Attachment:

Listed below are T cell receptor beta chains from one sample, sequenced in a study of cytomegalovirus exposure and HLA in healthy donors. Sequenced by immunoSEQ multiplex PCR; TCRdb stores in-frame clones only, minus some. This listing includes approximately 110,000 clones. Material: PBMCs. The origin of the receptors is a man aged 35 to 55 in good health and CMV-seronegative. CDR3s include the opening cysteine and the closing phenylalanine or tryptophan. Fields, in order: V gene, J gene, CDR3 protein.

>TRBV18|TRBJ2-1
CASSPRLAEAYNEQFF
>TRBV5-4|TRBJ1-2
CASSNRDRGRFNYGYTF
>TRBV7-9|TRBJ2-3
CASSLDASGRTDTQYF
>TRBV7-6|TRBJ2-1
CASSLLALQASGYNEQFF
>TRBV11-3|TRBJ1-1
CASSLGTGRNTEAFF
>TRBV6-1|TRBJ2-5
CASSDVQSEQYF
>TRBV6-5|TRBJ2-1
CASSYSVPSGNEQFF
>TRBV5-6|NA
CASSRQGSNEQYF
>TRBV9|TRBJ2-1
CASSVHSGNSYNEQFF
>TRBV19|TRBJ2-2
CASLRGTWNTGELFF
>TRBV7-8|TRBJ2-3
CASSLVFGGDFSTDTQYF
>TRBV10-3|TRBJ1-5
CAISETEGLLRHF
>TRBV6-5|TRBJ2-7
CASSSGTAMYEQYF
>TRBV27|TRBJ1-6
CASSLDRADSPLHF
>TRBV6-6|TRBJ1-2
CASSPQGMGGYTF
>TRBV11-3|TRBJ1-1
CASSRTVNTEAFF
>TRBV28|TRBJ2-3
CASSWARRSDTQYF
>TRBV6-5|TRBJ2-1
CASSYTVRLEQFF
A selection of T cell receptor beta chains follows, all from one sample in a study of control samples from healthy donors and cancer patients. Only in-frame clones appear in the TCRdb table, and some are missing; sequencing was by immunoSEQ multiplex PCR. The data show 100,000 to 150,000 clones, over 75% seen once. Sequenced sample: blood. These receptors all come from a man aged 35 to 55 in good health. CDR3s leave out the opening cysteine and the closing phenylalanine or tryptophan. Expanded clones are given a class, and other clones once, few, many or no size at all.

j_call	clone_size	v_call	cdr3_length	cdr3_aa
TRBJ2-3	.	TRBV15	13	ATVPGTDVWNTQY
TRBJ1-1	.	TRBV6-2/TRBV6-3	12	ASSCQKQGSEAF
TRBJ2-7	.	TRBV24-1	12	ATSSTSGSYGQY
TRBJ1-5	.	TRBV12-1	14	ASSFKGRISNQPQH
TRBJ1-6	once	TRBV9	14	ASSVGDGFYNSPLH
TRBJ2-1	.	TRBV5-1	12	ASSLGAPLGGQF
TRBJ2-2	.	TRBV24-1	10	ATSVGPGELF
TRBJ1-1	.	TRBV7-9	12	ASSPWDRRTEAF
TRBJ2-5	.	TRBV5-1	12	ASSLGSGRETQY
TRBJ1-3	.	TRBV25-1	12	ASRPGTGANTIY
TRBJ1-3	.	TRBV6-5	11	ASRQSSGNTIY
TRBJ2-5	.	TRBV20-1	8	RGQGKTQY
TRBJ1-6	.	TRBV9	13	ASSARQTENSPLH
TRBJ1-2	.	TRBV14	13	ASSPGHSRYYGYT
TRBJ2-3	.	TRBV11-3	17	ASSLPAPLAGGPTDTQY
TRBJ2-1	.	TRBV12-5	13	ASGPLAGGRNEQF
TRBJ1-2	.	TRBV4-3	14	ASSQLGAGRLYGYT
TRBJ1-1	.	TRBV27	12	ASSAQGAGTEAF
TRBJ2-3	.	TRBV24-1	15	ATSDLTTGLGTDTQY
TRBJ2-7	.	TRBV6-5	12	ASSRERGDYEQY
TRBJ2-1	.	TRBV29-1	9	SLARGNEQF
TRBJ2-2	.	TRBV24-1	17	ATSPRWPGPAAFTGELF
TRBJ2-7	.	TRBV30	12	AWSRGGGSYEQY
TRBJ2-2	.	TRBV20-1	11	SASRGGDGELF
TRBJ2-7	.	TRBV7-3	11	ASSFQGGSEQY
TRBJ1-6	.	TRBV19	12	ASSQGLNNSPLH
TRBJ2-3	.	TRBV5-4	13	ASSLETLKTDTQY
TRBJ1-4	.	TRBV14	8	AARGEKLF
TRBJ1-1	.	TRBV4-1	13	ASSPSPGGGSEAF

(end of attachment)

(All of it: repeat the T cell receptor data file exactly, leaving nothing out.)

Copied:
Listed below are T cell receptor beta chains from one sample, sequenced in a study of cytomegalovirus exposure and HLA in healthy donors. Sequenced by immunoSEQ multiplex PCR; TCRdb stores in-frame clones only, minus some. This listing includes approximately 110,000 clones. Material: PBMCs. The origin of the receptors is a man aged 35 to 55 in good health and CMV-seronegative. CDR3s include the opening cysteine and the closing phenylalanine or tryptophan. Fields, in order: V gene, J gene, CDR3 protein.

>TRBV18|TRBJ2-1
CASSPRLAEAYNEQFF
>TRBV5-4|TRBJ1-2
CASSNRDRGRFNYGYTF
>TRBV7-9|TRBJ2-3
CASSLDASGRTDTQYF
>TRBV7-6|TRBJ2-1
CASSLLALQASGYNEQFF
>TRBV11-3|TRBJ1-1
CASSLGTGRNTEAFF
>TRBV6-1|TRBJ2-5
CASSDVQSEQYF
>TRBV6-5|TRBJ2-1
CASSYSVPSGNEQFF
>TRBV5-6|NA
CASSRQGSNEQYF
>TRBV9|TRBJ2-1
CASSVHSGNSYNEQFF
>TRBV19|TRBJ2-2
CASLRGTWNTGELFF
>TRBV7-8|TRBJ2-3
CASSLVFGGDFSTDTQYF
>TRBV10-3|TRBJ1-5
CAISETEGLLRHF
>TRBV6-5|TRBJ2-7
CASSSGTAMYEQYF
>TRBV27|TRBJ1-6
CASSLDRADSPLHF
>TRBV6-6|TRBJ1-2
CASSPQGMGGYTF
>TRBV11-3|TRBJ1-1
CASSRTVNTEAFF
>TRBV28|TRBJ2-3
CASSWARRSDTQYF
>TRBV6-5|TRBJ2-1
CASSYTVRLEQFF
A selection of T cell receptor beta chains follows, all from one sample in a study of control samples from healthy donors and cancer patients. Only in-frame clones appear in the TCRdb table, and some are missing; sequencing was by immunoSEQ multiplex PCR. The data show 100,000 to 150,000 clones, over 75% seen once. Sequenced sample: blood. These receptors all come from a man aged 35 to 55 in good health. CDR3s leave out the opening cysteine and the closing phenylalanine or tryptophan. Expanded clones are given a class, and other clones once, few, many or no size at all.

j_call	clone_size	v_call	cdr3_length	cdr3_aa
TRBJ2-3	.	TRBV15	13	ATVPGTDVWNTQY
TRBJ1-1	.	TRBV6-2/TRBV6-3	12	ASSCQKQGSEAF
TRBJ2-7	.	TRBV24-1	12	ATSSTSGSYGQY
TRBJ1-5	.	TRBV12-1	14	ASSFKGRISNQPQH
TRBJ1-6	once	TRBV9	14	ASSVGDGFYNSPLH
TRBJ2-1	.	TRBV5-1	12	ASSLGAPLGGQF
TRBJ2-2	.	TRBV24-1	10	ATSVGPGELF
TRBJ1-1	.	TRBV7-9	12	ASSPWDRRTEAF
TRBJ2-5	.	TRBV5-1	12	ASSLGSGRETQY
TRBJ1-3	.	TRBV25-1	12	ASRPGTGANTIY
TRBJ1-3	.	TRBV6-5	11	ASRQSSGNTIY
TRBJ2-5	.	TRBV20-1	8	RGQGKTQY
TRBJ1-6	.	TRBV9	13	ASSARQTENSPLH
TRBJ1-2	.	TRBV14	13	ASSPGHSRYYGYT
TRBJ2-3	.	TRBV11-3	17	ASSLPAPLAGGPTDTQY
TRBJ2-1	.	TRBV12-5	13	ASGPLAGGRNEQF
TRBJ1-2	.	TRBV4-3	14	ASSQLGAGRLYGYT
TRBJ1-1	.	TRBV27	12	ASSAQGAGTEAF
TRBJ2-3	.	TRBV24-1	15	ATSDLTTGLGTDTQY
TRBJ2-7	.	TRBV6-5	12	ASSRERGDYEQY
TRBJ2-1	.	TRBV29-1	9	SLARGNEQF
TRBJ2-2	.	TRBV24-1	17	ATSPRWPGPAAFTGELF
TRBJ2-7	.	TRBV30	12	AWSRGGGSYEQY
TRBJ2-2	.	TRBV20-1	11	SASRGGDGELF
TRBJ2-7	.	TRBV7-3	11	ASSFQGGSEQY
TRBJ1-6	.	TRBV19	12	ASSQGLNNSPLH
TRBJ2-3	.	TRBV5-4	13	ASSLETLKTDTQY
TRBJ1-4	.	TRBV14	8	AARGEKLF
TRBJ1-1	.	TRBV4-1	13	ASSPSPGGGSEAF